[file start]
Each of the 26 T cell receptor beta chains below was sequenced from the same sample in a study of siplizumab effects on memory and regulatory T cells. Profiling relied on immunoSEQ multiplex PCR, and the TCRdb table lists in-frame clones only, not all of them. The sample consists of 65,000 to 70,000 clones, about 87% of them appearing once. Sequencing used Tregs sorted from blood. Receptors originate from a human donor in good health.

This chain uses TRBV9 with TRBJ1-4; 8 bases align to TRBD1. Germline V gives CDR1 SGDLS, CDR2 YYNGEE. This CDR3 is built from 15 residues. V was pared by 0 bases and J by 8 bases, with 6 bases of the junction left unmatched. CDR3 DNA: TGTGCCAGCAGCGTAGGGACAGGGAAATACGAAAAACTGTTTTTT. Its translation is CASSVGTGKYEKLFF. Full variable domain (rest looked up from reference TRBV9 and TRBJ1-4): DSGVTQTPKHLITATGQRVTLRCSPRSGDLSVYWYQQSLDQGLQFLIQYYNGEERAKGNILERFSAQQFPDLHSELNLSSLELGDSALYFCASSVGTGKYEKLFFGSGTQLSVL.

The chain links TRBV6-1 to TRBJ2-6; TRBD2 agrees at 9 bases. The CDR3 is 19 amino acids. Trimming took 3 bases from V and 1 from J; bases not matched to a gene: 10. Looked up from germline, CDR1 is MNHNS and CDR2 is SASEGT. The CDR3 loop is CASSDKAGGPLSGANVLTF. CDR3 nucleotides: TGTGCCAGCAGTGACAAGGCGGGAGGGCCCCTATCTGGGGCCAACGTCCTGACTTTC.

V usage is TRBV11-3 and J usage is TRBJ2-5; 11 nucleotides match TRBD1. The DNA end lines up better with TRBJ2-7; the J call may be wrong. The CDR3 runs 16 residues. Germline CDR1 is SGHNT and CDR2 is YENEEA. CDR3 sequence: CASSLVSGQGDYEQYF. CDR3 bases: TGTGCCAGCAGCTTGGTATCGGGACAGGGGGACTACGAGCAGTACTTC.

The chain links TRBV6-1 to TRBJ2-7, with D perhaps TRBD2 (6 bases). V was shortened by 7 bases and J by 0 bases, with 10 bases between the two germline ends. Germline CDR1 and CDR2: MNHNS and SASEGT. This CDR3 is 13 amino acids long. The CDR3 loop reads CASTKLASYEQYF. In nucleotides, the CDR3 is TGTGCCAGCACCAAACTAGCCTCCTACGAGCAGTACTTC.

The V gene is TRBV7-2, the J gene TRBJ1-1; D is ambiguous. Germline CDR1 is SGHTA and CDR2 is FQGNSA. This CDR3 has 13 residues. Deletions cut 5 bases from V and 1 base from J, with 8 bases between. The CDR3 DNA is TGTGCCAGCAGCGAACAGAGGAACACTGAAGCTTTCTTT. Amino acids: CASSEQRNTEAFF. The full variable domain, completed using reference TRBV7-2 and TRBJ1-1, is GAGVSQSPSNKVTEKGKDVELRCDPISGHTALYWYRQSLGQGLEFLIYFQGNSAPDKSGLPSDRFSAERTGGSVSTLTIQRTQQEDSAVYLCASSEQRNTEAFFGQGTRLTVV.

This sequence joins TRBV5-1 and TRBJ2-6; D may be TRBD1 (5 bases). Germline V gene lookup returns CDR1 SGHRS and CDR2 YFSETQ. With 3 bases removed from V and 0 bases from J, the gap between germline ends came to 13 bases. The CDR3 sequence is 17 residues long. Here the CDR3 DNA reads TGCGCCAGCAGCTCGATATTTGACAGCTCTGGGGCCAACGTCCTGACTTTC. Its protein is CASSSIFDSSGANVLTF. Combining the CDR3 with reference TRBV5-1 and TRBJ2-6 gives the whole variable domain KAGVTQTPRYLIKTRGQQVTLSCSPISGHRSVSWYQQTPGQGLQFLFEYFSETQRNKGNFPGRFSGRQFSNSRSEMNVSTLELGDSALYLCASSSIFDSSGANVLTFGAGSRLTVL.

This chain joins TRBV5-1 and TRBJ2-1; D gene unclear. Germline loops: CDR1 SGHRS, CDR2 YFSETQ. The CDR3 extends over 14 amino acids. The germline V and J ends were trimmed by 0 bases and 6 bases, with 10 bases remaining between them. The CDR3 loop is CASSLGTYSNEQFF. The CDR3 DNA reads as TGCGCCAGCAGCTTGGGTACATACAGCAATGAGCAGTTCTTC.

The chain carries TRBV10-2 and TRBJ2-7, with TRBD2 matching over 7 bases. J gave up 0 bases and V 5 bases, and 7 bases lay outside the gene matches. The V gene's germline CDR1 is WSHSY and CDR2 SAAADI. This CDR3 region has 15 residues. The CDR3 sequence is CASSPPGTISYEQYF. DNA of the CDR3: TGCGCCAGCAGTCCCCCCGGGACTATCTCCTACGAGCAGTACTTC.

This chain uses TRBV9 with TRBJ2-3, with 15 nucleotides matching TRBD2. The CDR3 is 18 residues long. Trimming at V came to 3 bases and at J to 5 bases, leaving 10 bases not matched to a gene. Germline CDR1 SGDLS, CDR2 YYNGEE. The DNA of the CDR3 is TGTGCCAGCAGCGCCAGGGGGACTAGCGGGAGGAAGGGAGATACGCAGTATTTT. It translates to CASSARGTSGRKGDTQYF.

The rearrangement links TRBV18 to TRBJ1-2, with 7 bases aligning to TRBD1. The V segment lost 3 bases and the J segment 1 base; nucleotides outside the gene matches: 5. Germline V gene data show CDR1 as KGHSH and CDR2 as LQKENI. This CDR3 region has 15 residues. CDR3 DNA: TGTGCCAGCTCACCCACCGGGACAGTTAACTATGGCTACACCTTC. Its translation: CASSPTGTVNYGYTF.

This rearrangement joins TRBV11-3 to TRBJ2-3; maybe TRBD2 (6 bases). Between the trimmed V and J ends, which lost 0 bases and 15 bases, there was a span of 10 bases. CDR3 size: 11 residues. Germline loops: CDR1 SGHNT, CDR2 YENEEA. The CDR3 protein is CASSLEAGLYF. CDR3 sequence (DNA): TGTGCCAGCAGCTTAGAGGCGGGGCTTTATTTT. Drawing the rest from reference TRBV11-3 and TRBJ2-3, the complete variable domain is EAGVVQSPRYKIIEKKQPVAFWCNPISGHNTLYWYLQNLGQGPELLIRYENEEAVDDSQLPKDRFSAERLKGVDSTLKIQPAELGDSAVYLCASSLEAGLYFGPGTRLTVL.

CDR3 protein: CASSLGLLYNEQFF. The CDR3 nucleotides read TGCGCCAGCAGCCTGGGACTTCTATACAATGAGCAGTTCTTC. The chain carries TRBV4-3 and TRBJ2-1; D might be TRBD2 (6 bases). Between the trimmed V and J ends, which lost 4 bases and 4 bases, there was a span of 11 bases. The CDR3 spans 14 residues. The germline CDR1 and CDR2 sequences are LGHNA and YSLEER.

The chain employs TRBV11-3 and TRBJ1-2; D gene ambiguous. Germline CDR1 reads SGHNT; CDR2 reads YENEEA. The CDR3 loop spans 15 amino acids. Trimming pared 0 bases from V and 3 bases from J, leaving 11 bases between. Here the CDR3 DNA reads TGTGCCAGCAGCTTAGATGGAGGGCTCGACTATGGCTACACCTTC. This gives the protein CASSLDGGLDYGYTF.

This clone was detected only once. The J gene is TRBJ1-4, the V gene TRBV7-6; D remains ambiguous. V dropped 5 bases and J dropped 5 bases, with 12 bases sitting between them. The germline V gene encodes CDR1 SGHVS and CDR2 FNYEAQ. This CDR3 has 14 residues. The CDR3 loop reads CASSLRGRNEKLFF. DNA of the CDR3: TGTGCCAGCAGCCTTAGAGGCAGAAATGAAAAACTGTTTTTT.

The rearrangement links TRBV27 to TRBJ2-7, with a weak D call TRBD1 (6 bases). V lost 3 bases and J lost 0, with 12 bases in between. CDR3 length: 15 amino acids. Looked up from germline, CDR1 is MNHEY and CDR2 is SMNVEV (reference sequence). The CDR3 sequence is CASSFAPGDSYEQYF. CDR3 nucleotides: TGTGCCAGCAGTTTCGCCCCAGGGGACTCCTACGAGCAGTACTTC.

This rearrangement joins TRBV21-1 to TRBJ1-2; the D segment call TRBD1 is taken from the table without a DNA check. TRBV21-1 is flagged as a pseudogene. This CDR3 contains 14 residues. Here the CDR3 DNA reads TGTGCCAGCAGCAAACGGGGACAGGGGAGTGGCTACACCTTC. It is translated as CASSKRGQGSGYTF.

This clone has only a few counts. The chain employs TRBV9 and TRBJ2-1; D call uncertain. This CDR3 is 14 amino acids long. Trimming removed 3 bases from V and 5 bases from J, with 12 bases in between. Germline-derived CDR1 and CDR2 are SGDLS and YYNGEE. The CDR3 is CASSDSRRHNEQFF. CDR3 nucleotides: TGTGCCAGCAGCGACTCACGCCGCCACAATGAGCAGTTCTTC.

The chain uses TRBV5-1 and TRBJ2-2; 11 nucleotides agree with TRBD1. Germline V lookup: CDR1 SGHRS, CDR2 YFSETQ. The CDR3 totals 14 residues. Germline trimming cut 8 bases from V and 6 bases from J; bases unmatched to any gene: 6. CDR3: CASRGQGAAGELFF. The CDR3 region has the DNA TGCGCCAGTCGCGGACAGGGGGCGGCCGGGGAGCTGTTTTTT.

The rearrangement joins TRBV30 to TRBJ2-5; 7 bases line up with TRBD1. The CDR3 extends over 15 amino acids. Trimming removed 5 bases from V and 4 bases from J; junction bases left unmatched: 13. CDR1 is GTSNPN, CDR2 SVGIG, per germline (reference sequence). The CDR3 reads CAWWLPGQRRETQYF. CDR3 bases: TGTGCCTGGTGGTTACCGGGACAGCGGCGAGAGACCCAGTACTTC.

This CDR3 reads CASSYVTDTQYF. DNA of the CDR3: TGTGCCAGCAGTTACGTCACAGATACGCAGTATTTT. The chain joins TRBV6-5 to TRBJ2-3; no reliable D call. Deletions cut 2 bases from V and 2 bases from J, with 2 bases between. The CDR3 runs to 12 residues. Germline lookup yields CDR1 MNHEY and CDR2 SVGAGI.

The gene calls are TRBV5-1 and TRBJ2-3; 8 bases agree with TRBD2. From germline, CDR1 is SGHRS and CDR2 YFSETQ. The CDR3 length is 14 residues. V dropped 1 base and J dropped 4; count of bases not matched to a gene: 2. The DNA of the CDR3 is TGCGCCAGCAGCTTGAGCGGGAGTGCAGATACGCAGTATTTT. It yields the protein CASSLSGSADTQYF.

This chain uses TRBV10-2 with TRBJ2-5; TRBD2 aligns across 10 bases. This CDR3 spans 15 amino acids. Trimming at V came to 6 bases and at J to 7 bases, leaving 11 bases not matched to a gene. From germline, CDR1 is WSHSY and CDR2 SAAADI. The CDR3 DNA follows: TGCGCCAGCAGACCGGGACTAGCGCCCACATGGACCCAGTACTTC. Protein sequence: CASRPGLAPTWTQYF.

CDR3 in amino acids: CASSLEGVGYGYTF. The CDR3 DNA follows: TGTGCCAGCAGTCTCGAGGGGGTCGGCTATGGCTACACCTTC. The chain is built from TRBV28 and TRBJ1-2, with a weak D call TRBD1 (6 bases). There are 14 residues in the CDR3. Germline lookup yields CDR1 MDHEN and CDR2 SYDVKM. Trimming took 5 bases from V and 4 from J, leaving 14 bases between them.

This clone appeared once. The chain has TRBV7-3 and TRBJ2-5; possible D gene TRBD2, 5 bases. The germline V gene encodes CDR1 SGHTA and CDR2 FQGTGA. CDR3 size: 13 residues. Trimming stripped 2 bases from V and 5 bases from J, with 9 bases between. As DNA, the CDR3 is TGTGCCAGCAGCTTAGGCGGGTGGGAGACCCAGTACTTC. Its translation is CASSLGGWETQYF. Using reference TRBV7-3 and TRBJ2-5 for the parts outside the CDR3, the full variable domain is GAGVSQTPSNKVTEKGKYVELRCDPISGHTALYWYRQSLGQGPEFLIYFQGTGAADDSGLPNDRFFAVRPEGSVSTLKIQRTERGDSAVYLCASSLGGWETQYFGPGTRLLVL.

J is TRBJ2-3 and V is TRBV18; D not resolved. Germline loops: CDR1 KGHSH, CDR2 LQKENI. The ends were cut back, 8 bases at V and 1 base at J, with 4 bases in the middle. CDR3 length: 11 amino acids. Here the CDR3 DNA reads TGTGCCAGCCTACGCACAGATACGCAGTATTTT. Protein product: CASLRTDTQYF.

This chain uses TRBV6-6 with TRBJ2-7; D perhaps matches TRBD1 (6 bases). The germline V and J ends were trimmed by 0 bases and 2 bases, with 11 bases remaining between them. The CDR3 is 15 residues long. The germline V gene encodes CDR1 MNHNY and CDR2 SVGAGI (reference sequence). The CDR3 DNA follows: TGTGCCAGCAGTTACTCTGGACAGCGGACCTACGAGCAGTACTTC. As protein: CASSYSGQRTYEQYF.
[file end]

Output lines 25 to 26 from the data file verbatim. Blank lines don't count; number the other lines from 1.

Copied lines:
This clone appeared once. The chain has TRBV7-3 and TRBJ2-5; possible D gene TRBD2, 5 bases. The germline V gene encodes CDR1 SGHTA and CDR2 FQGTGA. CDR3 size: 13 residues. Trimming stripped 2 bases from V and 5 bases from J, with 9 bases between. As DNA, the CDR3 is TGTGCCAGCAGCTTAGGCGGGTGGGAGACCCAGTACTTC. Its translation is CASSLGGWETQYF. Using reference TRBV7-3 and TRBJ2-5 for the parts outside the CDR3, the full variable domain is GAGVSQTPSNKVTEKGKYVELRCDPISGHTALYWYRQSLGQGPEFLIYFQGTGAADDSGLPNDRFFAVRPEGSVSTLKIQRTERGDSAVYLCASSLGGWETQYFGPGTRLLVL.

J is TRBJ2-3 and V is TRBV18; D not resolved. Germline loops: CDR1 KGHSH, CDR2 LQKENI. The ends were cut back, 8 bases at V and 1 base at J, with 4 bases in the middle. CDR3 length: 11 amino acids. Here the CDR3 DNA reads TGTGCCAGCCTACGCACAGATACGCAGTATTTT. Protein product: CASLRTDTQYF.